I'm happy to say that the drought with the camera has come to an end.
After the past several months of cleaning, purging, storing, renovating, packing and moving, I am out of the old house and into the new and a few nights ago I had an opportunity to take a trip north to get back under the stars.
Following a day at work, I had been loosely watching the weather report for the evening, and all signs were good that it would be a clear night. Taking a little vacation time, I pulled the plug abut mid-way through the shift and headed home to gather up the essentials:
- Camera - check
- Lenses - check
- Tripod - check
- Remote - check
- Batteries - check
But this was to be no normal night. For the past year I had been doing a lot of research on telescopes, mounts and astrophotography. After several months of waiting, all of the parts arrived and were unpacked and read to go.
The new rig consists of a Sky Watcher EQ6 motorized mount and an Orion 10-inch Newtonian Reflector. The goal with it is to use it's on-board computer to teach it where it is pointing and then from there, it can track objects seamlessly as they slowly move across the sky with my camera attached.
With this type of setup, you can photograph the planets and very, VERY distant celestial bodies that you couldn't hope to see with the naked eye. It is a test of patience, endurance and knowledge.
Sadly, I appear to be lacking on all three fronts.
Patience: I already know I am a pretty impatient person and because I was so far north, the bugs were bad. Very bad. The kind of bad that drive me to the edge of sanity. It caused me to retreat to my car several times during the setup, ultimately to wait them out until it became dark enough for them to go away.
Endurance: I have a lot of endurance but when it comes to the mosquitoes that followed after the big flies went to bed, I didn't last long. Back in the car. Outside I applied generous amounts of bug spray and tried another fancy gizmo which ultimately proved useless. Back inside I went and I waited them out, fully expecting to have to retreat with my tail between my legs and accomplishing nothing. Fortunately, the mosquitoes too went to sleep and left me alone eventually.
Knowledge: What I thought I knew simply wasn't enough. First, I left one piece at home, which meant I was not able to balance the telescope. It must be balanced because otherwise it will simply fall over in one direction or another if there isn't sufficient counter-weight. Strike 1. Strike 2 came when I couldn't figure out how to attach my camera to the scope. Thank you Google for solving that from the middle of nowhere, Ontario. Strike 3 came when I simply couldn't get the telescope pointed at anything worthwhile. It's fairly easy when you're looking through an eyepiece, but not so easy when its through a camera.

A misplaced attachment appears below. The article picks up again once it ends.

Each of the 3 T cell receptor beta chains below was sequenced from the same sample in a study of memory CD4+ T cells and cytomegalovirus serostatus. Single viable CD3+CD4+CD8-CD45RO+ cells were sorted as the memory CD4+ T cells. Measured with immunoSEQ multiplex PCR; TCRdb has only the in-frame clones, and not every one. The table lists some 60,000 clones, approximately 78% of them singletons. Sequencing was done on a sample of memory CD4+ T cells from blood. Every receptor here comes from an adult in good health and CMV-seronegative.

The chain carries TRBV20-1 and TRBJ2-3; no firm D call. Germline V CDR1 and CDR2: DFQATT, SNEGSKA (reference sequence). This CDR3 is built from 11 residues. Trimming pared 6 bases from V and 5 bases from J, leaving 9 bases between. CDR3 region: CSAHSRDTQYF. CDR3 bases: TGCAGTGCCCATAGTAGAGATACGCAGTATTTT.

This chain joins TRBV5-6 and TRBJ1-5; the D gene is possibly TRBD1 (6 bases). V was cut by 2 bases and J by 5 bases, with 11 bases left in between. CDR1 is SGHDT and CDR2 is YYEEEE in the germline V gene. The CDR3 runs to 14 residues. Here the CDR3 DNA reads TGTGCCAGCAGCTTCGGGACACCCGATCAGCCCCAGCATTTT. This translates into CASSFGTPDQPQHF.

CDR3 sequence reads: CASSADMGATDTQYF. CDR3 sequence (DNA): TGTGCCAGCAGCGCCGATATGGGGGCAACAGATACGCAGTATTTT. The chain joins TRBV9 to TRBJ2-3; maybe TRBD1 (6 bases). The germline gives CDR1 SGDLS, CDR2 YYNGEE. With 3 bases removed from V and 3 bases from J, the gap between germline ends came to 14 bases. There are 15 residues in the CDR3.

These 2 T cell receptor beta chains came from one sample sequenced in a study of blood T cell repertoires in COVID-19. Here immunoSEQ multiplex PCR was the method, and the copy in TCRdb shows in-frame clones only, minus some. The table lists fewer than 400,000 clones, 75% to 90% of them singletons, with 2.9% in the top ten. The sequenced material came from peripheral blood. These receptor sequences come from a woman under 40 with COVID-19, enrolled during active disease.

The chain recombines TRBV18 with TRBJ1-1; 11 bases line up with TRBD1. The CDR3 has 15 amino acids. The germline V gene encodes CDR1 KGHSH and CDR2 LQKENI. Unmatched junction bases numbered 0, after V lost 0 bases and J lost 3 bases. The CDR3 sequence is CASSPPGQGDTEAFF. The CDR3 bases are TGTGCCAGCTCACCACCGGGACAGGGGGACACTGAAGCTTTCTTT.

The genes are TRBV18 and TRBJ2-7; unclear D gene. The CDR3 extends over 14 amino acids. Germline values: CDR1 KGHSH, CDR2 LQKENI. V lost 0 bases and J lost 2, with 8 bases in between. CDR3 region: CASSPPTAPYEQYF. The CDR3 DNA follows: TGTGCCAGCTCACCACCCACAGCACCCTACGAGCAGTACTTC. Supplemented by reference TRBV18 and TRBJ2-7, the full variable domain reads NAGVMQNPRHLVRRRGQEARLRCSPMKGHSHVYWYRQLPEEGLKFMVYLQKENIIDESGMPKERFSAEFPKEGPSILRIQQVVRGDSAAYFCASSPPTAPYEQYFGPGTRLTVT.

Because of this, I gave up on the scope and simply took pictures of it and the sky as I always have.
A funny thing about looking up at the stars at night - You don't see some things by looking straight on. It's the peripheral where you see. While trying to find one thing in particular, I noticed a dark spot in the sky. It wasn't dark because of cloud, because I could still clearly see stars. But there was an absence of light. There was a very defined line where the light began and the darkness ended though.
It took a moment, but I realized instantly what it was. A quick search of www.softservenews.com confirmed what I suspected. The Northern Lights were coming to life!
In the past, I had driven up here in hopes of seeing them, but consistently left disappointed. While this is still much too far south to get the spectacular views that are possible, there was just enough of a glimmer to recognize it.
While it wasn't the thrilling show I'd seen in the past, I was happy to at least see it. It's possible if I had stayed longer they may become more intense (they typically peak around 2 or 3am), but at this point I was closing in on 22 hours of being awake and I knew I had a long drive home so I decided to call it a night - but not before taking one last shot.
The new house has one large, tall wall that is desperately crying out for a shot. Flipping my camera on it's side, I got this one which I think will do very nicely. If you look carefully you'll see the Big Dipper, and a little more carefully, you'll see it's companion Little Dipper as well.
It will be very expensive to print this one, but I'm looking forward to it.
Until next time..